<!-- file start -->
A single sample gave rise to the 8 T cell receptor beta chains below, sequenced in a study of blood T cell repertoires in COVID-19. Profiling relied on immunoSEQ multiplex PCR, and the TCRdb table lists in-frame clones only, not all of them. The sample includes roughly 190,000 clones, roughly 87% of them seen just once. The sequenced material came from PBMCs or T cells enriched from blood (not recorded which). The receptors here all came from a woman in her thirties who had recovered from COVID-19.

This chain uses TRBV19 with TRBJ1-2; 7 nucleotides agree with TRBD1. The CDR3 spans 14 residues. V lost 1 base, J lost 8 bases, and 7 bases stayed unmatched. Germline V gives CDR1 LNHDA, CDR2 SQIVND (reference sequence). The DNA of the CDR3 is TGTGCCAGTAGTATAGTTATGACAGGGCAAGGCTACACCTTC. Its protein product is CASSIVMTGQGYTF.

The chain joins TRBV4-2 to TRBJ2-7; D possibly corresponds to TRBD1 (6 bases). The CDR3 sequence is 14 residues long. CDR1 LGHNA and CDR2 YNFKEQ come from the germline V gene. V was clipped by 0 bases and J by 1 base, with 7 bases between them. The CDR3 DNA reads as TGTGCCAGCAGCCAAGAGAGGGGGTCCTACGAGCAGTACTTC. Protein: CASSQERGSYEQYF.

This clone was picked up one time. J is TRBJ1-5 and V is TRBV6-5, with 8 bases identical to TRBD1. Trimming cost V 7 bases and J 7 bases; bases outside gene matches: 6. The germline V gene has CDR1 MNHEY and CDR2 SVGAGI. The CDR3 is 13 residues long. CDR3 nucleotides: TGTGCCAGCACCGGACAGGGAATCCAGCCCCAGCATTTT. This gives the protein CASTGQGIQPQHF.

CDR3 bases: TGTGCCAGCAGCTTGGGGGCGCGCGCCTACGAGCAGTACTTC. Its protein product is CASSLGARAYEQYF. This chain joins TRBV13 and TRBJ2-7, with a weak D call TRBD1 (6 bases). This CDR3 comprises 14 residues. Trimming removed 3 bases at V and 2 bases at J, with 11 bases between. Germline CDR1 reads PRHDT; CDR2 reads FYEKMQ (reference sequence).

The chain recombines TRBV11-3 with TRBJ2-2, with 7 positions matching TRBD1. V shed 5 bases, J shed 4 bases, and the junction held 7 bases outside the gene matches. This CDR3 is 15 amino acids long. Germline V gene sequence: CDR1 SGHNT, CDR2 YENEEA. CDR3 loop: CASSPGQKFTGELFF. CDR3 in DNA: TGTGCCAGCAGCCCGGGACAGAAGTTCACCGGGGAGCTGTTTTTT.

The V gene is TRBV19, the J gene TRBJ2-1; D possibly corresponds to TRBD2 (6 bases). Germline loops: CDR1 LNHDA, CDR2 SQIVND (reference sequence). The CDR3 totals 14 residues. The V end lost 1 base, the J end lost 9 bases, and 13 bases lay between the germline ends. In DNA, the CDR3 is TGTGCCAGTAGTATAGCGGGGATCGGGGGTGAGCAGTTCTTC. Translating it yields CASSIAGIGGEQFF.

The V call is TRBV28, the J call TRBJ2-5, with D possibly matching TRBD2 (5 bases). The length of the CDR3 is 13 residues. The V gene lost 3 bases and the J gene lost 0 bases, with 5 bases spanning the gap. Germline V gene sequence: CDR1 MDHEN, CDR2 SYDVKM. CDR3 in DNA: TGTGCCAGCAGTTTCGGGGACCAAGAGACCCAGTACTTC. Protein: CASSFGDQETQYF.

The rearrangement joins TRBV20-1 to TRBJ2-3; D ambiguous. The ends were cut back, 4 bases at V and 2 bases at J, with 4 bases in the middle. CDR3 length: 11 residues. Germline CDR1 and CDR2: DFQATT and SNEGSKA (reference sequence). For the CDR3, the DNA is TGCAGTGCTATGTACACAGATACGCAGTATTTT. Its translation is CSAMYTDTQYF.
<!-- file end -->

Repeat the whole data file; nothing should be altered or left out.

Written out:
A single sample gave rise to the 8 T cell receptor beta chains below, sequenced in a study of blood T cell repertoires in COVID-19. Profiling relied on immunoSEQ multiplex PCR, and the TCRdb table lists in-frame clones only, not all of them. The sample includes roughly 190,000 clones, roughly 87% of them seen just once. The sequenced material came from PBMCs or T cells enriched from blood (not recorded which). The receptors here all came from a woman in her thirties who had recovered from COVID-19.

This chain uses TRBV19 with TRBJ1-2; 7 nucleotides agree with TRBD1. The CDR3 spans 14 residues. V lost 1 base, J lost 8 bases, and 7 bases stayed unmatched. Germline V gives CDR1 LNHDA, CDR2 SQIVND (reference sequence). The DNA of the CDR3 is TGTGCCAGTAGTATAGTTATGACAGGGCAAGGCTACACCTTC. Its protein product is CASSIVMTGQGYTF.

The chain joins TRBV4-2 to TRBJ2-7; D possibly corresponds to TRBD1 (6 bases). The CDR3 sequence is 14 residues long. CDR1 LGHNA and CDR2 YNFKEQ come from the germline V gene. V was clipped by 0 bases and J by 1 base, with 7 bases between them. The CDR3 DNA reads as TGTGCCAGCAGCCAAGAGAGGGGGTCCTACGAGCAGTACTTC. Protein: CASSQERGSYEQYF.

This clone was picked up one time. J is TRBJ1-5 and V is TRBV6-5, with 8 bases identical to TRBD1. Trimming cost V 7 bases and J 7 bases; bases outside gene matches: 6. The germline V gene has CDR1 MNHEY and CDR2 SVGAGI. The CDR3 is 13 residues long. CDR3 nucleotides: TGTGCCAGCACCGGACAGGGAATCCAGCCCCAGCATTTT. This gives the protein CASTGQGIQPQHF.

CDR3 bases: TGTGCCAGCAGCTTGGGGGCGCGCGCCTACGAGCAGTACTTC. Its protein product is CASSLGARAYEQYF. This chain joins TRBV13 and TRBJ2-7, with a weak D call TRBD1 (6 bases). This CDR3 comprises 14 residues. Trimming removed 3 bases at V and 2 bases at J, with 11 bases between. Germline CDR1 reads PRHDT; CDR2 reads FYEKMQ (reference sequence).

The chain recombines TRBV11-3 with TRBJ2-2, with 7 positions matching TRBD1. V shed 5 bases, J shed 4 bases, and the junction held 7 bases outside the gene matches. This CDR3 is 15 amino acids long. Germline V gene sequence: CDR1 SGHNT, CDR2 YENEEA. CDR3 loop: CASSPGQKFTGELFF. CDR3 in DNA: TGTGCCAGCAGCCCGGGACAGAAGTTCACCGGGGAGCTGTTTTTT.

The V gene is TRBV19, the J gene TRBJ2-1; D possibly corresponds to TRBD2 (6 bases). Germline loops: CDR1 LNHDA, CDR2 SQIVND (reference sequence). The CDR3 totals 14 residues. The V end lost 1 base, the J end lost 9 bases, and 13 bases lay between the germline ends. In DNA, the CDR3 is TGTGCCAGTAGTATAGCGGGGATCGGGGGTGAGCAGTTCTTC. Translating it yields CASSIAGIGGEQFF.

The V call is TRBV28, the J call TRBJ2-5, with D possibly matching TRBD2 (5 bases). The length of the CDR3 is 13 residues. The V gene lost 3 bases and the J gene lost 0 bases, with 5 bases spanning the gap. Germline V gene sequence: CDR1 MDHEN, CDR2 SYDVKM. CDR3 in DNA: TGTGCCAGCAGTTTCGGGGACCAAGAGACCCAGTACTTC. Protein: CASSFGDQETQYF.

The rearrangement joins TRBV20-1 to TRBJ2-3; D ambiguous. The ends were cut back, 4 bases at V and 2 bases at J, with 4 bases in the middle. CDR3 length: 11 residues. Germline CDR1 and CDR2: DFQATT and SNEGSKA (reference sequence). For the CDR3, the DNA is TGCAGTGCTATGTACACAGATACGCAGTATTTT. Its translation is CSAMYTDTQYF.